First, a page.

The flashcards below were created by user
on FreezingBlue Flashcards.
What are polytene chromsosomes? Lampbrush chromsomes?
- Polytene chromsomes: paired homologues that are comprised of large numbers of identical DNA strands. They undergo replication without strand separation or cytoplasmic division. Puffs are created when the bands separate during transcription.
- Lampbrush chromosomes: meiotic chromsomes. Tend to extend (not condense) during meiosis. Loops, similar to polytene puffs, indicate DNA being used in transcription.
What is a nucleosome? Give details of the nucleosome structure
- Histones: positively charged proteins associated with DNA
- nonhistone proteins: less positively charged...
- Histones are able to bond electrostatically to the negatively charged phosphate groups of nucleotides, and occur regularly (~every 200 bp) along DNA.
- Nucleosome: DNA coils around an octamer of histones (H2A)2+(H2B)2 and (H3)2+(H4)2. This is the first level of packing, reducing DNA to ~1/3 its original length.
What are the different types of histone proteins associated with eukaryotic chromatin
- H1: further packs nucleosomes into solenoids (second level of packing, 6x DNA compaction)
- (H2A)2+(H2B)2: tetramer responsible for 1/2 of the nucleosome histone complex
- (H3)2+(H4)2: tetramer responsible for 1/2 of the nucleosome histone complex
What is the difference between heterochromatin and euchromatin?
- heterochromatin: genetically inactive due to lack of genes or repressed genes. Replicate later during the S phase than euchromatin. eg. telomere, centromere, much of Y chromosome
- euchromatin: genetically active, less dense areas of the chromosome ("normal chromatin")
What is satellite DNA?
- Differs from main-band DNA in its molecular composition.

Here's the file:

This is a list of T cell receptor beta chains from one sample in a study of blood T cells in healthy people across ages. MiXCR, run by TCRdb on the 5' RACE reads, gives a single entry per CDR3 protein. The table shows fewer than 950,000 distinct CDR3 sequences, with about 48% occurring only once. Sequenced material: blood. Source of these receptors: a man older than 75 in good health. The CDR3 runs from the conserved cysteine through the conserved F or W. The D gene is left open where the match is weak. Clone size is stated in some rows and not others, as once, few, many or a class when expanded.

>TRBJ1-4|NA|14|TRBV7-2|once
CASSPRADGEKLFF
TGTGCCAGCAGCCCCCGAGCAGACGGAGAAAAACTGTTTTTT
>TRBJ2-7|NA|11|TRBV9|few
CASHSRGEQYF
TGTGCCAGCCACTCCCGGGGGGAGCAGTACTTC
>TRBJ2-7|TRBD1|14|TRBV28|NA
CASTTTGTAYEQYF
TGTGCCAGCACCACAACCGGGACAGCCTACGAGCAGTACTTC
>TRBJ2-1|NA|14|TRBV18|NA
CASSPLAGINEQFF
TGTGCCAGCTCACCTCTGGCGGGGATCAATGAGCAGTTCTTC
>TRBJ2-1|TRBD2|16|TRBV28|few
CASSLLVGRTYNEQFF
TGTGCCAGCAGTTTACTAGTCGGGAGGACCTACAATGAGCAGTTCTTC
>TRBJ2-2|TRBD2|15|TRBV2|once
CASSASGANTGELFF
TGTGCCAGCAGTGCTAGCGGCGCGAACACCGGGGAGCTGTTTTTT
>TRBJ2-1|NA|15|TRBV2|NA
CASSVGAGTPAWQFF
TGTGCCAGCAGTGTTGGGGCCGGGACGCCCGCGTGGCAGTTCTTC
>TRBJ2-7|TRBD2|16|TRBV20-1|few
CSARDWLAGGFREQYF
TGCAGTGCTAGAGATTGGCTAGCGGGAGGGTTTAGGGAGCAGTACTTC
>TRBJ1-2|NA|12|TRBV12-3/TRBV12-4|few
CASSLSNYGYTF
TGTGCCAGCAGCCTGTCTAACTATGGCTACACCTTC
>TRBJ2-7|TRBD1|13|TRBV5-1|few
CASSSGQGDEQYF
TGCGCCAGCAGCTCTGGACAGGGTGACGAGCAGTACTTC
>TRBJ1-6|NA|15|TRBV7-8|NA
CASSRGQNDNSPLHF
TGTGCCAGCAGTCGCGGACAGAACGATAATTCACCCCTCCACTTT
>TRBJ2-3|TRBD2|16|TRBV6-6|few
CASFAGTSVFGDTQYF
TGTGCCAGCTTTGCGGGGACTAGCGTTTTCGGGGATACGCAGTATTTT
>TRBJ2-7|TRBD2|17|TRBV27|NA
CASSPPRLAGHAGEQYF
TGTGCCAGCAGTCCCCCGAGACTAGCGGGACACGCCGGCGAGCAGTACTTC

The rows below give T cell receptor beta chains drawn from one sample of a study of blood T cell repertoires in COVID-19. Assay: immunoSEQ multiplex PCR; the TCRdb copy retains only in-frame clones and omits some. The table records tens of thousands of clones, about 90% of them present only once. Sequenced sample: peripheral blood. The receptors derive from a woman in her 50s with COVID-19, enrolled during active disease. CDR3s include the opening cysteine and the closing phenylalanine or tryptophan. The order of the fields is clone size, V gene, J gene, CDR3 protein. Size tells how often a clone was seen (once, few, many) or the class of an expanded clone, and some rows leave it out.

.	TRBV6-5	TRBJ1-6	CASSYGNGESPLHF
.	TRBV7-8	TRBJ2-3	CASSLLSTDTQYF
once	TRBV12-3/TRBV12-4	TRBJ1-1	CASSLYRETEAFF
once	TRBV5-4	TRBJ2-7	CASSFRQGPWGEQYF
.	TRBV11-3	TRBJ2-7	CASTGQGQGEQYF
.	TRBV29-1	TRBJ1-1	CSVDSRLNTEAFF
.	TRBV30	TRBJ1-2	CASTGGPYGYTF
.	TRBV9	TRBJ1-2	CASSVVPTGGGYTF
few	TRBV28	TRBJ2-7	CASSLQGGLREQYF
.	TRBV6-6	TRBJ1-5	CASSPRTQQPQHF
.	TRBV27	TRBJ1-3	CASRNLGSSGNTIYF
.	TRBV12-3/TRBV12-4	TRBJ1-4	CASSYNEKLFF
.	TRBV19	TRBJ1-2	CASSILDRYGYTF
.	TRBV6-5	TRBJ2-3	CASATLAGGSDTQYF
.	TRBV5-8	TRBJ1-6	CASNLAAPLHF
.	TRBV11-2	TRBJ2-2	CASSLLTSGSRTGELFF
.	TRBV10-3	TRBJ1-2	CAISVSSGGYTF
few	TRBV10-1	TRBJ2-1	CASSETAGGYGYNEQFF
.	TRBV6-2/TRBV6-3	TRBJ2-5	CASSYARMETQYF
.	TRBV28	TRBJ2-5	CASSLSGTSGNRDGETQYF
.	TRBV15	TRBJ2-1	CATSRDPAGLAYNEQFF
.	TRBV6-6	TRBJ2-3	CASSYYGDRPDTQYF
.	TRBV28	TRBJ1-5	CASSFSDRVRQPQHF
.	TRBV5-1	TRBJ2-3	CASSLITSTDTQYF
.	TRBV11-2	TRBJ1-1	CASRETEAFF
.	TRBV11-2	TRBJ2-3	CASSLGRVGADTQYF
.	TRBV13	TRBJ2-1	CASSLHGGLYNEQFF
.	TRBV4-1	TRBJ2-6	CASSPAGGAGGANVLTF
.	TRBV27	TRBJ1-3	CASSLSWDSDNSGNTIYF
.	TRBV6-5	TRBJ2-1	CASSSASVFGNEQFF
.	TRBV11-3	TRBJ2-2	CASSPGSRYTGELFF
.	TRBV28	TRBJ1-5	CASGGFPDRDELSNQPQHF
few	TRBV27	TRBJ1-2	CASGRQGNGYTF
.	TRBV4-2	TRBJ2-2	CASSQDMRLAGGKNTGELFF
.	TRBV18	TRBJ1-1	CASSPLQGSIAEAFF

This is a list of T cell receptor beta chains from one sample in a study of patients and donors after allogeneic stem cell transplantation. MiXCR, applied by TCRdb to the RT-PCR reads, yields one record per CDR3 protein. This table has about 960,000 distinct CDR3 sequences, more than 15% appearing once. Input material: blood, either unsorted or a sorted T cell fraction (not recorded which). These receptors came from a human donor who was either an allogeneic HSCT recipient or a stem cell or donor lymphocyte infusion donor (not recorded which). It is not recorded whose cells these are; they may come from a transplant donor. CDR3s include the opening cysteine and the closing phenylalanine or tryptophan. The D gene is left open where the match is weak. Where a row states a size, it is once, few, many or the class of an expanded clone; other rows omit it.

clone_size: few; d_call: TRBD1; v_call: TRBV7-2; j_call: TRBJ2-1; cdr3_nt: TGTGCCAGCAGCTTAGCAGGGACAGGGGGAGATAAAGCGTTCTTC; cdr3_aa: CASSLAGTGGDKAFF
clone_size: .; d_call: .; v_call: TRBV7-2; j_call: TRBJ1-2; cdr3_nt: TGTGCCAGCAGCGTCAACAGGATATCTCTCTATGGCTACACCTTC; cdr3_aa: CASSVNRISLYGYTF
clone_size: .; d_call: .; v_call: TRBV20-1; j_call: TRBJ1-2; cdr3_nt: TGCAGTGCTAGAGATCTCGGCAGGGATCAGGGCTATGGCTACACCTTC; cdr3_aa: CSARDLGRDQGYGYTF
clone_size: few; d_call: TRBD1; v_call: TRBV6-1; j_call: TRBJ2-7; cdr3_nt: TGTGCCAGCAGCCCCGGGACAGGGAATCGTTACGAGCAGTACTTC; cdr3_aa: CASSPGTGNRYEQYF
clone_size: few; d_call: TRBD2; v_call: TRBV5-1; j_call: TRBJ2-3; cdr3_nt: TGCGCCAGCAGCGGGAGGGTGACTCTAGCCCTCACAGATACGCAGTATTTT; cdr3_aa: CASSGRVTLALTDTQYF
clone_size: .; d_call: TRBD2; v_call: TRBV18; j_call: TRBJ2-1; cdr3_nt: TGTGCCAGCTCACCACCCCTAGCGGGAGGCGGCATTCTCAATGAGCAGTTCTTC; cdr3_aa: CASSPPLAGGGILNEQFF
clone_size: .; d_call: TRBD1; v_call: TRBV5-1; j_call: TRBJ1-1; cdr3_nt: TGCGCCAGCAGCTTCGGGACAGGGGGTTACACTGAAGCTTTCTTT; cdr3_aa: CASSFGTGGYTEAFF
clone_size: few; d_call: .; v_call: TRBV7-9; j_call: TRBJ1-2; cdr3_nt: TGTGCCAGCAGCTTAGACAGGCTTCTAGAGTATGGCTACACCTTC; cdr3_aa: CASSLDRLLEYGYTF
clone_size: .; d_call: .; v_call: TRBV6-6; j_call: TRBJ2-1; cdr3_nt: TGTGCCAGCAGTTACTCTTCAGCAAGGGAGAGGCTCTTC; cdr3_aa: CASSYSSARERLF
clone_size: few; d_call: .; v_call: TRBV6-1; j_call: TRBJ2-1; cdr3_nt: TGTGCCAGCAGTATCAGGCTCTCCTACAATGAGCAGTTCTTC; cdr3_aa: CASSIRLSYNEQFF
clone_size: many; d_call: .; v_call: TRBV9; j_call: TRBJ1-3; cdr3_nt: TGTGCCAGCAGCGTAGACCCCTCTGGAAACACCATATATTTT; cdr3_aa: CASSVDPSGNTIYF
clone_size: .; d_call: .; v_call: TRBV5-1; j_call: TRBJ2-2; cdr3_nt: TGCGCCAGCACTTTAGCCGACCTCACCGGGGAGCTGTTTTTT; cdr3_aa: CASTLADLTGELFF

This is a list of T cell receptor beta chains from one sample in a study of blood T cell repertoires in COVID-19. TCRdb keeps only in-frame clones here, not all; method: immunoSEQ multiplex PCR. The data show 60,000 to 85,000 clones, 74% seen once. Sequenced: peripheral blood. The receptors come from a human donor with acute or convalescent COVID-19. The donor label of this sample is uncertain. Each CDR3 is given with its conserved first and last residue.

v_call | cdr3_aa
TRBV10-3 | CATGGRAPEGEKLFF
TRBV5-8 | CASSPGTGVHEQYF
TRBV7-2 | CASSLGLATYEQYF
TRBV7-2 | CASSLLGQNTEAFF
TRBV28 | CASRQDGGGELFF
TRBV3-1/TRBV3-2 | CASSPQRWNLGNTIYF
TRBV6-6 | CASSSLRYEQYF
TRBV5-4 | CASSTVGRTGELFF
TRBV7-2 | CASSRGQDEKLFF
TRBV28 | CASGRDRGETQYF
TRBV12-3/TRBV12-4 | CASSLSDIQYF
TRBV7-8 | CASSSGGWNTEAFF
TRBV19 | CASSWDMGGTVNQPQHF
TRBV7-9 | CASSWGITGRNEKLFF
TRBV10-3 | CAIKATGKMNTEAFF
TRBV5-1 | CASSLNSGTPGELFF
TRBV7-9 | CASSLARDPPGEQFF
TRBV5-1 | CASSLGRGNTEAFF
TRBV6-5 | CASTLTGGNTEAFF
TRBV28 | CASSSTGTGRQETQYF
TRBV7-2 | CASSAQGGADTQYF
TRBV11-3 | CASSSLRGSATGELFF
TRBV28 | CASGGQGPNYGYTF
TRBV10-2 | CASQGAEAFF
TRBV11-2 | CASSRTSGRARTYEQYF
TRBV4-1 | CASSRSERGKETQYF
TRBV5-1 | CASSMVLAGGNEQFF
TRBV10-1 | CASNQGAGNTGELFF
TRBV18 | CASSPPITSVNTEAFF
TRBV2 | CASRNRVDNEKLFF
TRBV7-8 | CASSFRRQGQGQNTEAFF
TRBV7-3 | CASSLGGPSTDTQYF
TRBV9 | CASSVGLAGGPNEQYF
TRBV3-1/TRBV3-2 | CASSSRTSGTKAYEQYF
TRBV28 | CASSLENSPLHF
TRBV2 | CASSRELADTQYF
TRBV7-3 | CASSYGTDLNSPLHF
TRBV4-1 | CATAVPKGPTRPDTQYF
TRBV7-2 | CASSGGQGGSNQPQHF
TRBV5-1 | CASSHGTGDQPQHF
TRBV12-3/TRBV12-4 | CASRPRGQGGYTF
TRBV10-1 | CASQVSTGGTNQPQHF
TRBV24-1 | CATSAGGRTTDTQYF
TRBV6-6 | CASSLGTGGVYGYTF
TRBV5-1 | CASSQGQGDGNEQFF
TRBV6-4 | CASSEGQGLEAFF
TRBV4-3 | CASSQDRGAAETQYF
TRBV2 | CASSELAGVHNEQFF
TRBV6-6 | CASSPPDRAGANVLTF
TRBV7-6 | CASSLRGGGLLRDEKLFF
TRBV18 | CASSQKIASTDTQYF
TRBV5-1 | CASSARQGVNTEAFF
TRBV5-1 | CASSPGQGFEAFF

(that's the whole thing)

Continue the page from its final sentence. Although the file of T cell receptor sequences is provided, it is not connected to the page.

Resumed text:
- Consists of short repetitive sequences.
- Found in heterochromatic centromeric regions of chromsomes.
- Shows as an additional peak when analzying DNA composition.
- Not present in prokaryotes
What are the different types of repetitive DNA found in eukaryotic chromsosmes?
- Highly repetitive sequences: (Centromeric and Telomeric DNA)
- Centromeric DNA: found in the centromere
- Telomeric DNA: found in the telomere
- Middle repetitive sequences: (VNTRs and STRs) most prominent are noncoding sequences
- Variable number tandem repeats: (minisatellites) found within and between genes, variations in length originally used for DNA fingerprinting
- Short tandem repeats: (microsatellites) disperesed throughout genome, vary based on number of repeats at a given site
- Repetitive Transposed Sequences: (SINEs and LINEs) interspersed individually throughout the genome, can be short or long, are transposable
- Short interspersed elements: <500bp long, may be present 500000 times in the human genome.
- Long interspersed elements: ~6kb long, may be present 850000 times
What are transposable sequences?
- Transposable sequences are mobile sequences that have the potential to move to different locations within the genome. 1) transcription into RNA molecule
- 2) RNA serves as template for DNA complement using reverse transcriptase
- 3) integration into chromsome at new site